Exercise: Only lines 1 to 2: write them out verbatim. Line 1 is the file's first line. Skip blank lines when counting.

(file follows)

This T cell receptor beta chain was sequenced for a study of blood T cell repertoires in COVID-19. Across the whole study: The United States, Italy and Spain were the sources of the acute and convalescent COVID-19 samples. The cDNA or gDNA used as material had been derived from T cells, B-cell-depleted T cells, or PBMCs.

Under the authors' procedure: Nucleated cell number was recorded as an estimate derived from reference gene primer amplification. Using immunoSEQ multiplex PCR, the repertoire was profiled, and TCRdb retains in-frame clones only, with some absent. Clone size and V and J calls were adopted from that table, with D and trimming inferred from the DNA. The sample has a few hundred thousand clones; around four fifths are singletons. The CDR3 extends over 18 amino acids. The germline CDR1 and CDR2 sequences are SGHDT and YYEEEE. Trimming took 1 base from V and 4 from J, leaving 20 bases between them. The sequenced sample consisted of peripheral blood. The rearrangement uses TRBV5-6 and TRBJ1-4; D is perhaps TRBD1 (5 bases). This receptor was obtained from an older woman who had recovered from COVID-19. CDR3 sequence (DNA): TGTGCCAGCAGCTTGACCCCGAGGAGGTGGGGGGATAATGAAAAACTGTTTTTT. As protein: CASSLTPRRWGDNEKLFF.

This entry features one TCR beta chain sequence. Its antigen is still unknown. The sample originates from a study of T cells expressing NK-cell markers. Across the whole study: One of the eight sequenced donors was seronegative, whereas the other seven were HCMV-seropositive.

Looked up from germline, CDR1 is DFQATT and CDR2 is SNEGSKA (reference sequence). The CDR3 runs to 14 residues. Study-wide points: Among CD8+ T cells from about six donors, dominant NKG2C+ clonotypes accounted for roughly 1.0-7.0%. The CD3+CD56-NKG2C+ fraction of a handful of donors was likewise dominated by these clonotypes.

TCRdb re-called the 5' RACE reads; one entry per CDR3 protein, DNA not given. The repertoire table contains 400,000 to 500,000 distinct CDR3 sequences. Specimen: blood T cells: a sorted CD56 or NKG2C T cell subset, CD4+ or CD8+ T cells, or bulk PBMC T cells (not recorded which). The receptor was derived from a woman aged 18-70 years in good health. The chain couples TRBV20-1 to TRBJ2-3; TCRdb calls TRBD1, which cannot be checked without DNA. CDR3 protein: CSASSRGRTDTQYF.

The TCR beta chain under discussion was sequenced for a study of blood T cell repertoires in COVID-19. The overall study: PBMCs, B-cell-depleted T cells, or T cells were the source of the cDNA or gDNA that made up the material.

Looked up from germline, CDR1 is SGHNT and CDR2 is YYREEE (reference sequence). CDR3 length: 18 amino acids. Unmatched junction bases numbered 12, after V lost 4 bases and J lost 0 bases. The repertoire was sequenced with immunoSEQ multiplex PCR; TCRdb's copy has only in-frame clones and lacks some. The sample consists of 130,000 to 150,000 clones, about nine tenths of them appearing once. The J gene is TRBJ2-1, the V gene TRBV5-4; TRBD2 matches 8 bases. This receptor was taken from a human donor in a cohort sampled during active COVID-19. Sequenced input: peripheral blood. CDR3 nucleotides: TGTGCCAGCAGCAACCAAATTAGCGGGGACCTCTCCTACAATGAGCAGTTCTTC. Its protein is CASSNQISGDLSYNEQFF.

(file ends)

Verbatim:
This T cell receptor beta chain was sequenced for a study of blood T cell repertoires in COVID-19. Across the whole study: The United States, Italy and Spain were the sources of the acute and convalescent COVID-19 samples. The cDNA or gDNA used as material had been derived from T cells, B-cell-depleted T cells, or PBMCs.

Under the authors' procedure: Nucleated cell number was recorded as an estimate derived from reference gene primer amplification. Using immunoSEQ multiplex PCR, the repertoire was profiled, and TCRdb retains in-frame clones only, with some absent. Clone size and V and J calls were adopted from that table, with D and trimming inferred from the DNA. The sample has a few hundred thousand clones; around four fifths are singletons. The CDR3 extends over 18 amino acids. The germline CDR1 and CDR2 sequences are SGHDT and YYEEEE. Trimming took 1 base from V and 4 from J, leaving 20 bases between them. The sequenced sample consisted of peripheral blood. The rearrangement uses TRBV5-6 and TRBJ1-4; D is perhaps TRBD1 (5 bases). This receptor was obtained from an older woman who had recovered from COVID-19. CDR3 sequence (DNA): TGTGCCAGCAGCTTGACCCCGAGGAGGTGGGGGGATAATGAAAAACTGTTTTTT. As protein: CASSLTPRRWGDNEKLFF.